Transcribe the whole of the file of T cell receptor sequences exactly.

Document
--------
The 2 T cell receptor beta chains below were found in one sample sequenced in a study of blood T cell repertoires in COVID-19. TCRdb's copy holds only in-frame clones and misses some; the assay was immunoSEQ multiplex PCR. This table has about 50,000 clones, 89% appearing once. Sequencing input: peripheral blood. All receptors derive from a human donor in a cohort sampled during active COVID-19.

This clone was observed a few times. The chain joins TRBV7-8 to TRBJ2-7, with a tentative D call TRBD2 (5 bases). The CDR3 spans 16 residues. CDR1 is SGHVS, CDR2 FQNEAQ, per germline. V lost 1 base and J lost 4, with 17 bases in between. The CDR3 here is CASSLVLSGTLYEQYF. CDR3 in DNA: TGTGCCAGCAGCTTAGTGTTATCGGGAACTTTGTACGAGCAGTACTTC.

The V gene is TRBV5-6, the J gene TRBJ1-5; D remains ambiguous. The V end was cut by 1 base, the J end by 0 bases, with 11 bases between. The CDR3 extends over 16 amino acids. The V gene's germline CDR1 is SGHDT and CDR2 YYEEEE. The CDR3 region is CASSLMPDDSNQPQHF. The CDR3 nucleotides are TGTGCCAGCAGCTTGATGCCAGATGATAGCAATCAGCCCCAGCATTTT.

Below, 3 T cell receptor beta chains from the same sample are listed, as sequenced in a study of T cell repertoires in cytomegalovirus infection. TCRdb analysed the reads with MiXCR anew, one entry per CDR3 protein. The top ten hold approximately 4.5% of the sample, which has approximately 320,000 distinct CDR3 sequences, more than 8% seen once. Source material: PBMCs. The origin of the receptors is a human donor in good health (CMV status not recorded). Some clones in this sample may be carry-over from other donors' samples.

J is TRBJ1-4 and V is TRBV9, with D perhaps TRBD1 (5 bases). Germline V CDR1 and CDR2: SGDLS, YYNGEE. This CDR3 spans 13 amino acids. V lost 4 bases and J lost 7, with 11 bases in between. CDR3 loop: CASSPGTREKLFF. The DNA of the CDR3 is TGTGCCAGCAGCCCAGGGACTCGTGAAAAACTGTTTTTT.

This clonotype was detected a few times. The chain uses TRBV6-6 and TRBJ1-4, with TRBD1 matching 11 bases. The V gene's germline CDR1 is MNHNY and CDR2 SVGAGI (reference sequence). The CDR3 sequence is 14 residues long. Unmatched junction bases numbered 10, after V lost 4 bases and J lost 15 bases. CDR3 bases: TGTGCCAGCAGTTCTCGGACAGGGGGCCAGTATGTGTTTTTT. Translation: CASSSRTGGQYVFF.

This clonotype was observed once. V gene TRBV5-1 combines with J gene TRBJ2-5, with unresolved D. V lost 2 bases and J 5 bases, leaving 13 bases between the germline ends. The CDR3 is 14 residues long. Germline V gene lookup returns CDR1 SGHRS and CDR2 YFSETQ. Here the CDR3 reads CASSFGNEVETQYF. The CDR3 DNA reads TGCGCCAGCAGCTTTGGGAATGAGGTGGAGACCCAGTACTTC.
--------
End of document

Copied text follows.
The 2 T cell receptor beta chains below were found in one sample sequenced in a study of blood T cell repertoires in COVID-19. TCRdb's copy holds only in-frame clones and misses some; the assay was immunoSEQ multiplex PCR. This table has about 50,000 clones, 89% appearing once. Sequencing input: peripheral blood. All receptors derive from a human donor in a cohort sampled during active COVID-19.

This clone was observed a few times. The chain joins TRBV7-8 to TRBJ2-7, with a tentative D call TRBD2 (5 bases). The CDR3 spans 16 residues. CDR1 is SGHVS, CDR2 FQNEAQ, per germline. V lost 1 base and J lost 4, with 17 bases in between. The CDR3 here is CASSLVLSGTLYEQYF. CDR3 in DNA: TGTGCCAGCAGCTTAGTGTTATCGGGAACTTTGTACGAGCAGTACTTC.

The V gene is TRBV5-6, the J gene TRBJ1-5; D remains ambiguous. The V end was cut by 1 base, the J end by 0 bases, with 11 bases between. The CDR3 extends over 16 amino acids. The V gene's germline CDR1 is SGHDT and CDR2 YYEEEE. The CDR3 region is CASSLMPDDSNQPQHF. The CDR3 nucleotides are TGTGCCAGCAGCTTGATGCCAGATGATAGCAATCAGCCCCAGCATTTT.

Below, 3 T cell receptor beta chains from the same sample are listed, as sequenced in a study of T cell repertoires in cytomegalovirus infection. TCRdb analysed the reads with MiXCR anew, one entry per CDR3 protein. The top ten hold approximately 4.5% of the sample, which has approximately 320,000 distinct CDR3 sequences, more than 8% seen once. Source material: PBMCs. The origin of the receptors is a human donor in good health (CMV status not recorded). Some clones in this sample may be carry-over from other donors' samples.

J is TRBJ1-4 and V is TRBV9, with D perhaps TRBD1 (5 bases). Germline V CDR1 and CDR2: SGDLS, YYNGEE. This CDR3 spans 13 amino acids. V lost 4 bases and J lost 7, with 11 bases in between. CDR3 loop: CASSPGTREKLFF. The DNA of the CDR3 is TGTGCCAGCAGCCCAGGGACTCGTGAAAAACTGTTTTTT.

This clonotype was detected a few times. The chain uses TRBV6-6 and TRBJ1-4, with TRBD1 matching 11 bases. The V gene's germline CDR1 is MNHNY and CDR2 SVGAGI (reference sequence). The CDR3 sequence is 14 residues long. Unmatched junction bases numbered 10, after V lost 4 bases and J lost 15 bases. CDR3 bases: TGTGCCAGCAGTTCTCGGACAGGGGGCCAGTATGTGTTTTTT. Translation: CASSSRTGGQYVFF.

This clonotype was observed once. V gene TRBV5-1 combines with J gene TRBJ2-5, with unresolved D. V lost 2 bases and J 5 bases, leaving 13 bases between the germline ends. The CDR3 is 14 residues long. Germline V gene lookup returns CDR1 SGHRS and CDR2 YFSETQ. Here the CDR3 reads CASSFGNEVETQYF. The CDR3 DNA reads TGCGCCAGCAGCTTTGGGAATGAGGTGGAGACCCAGTACTTC.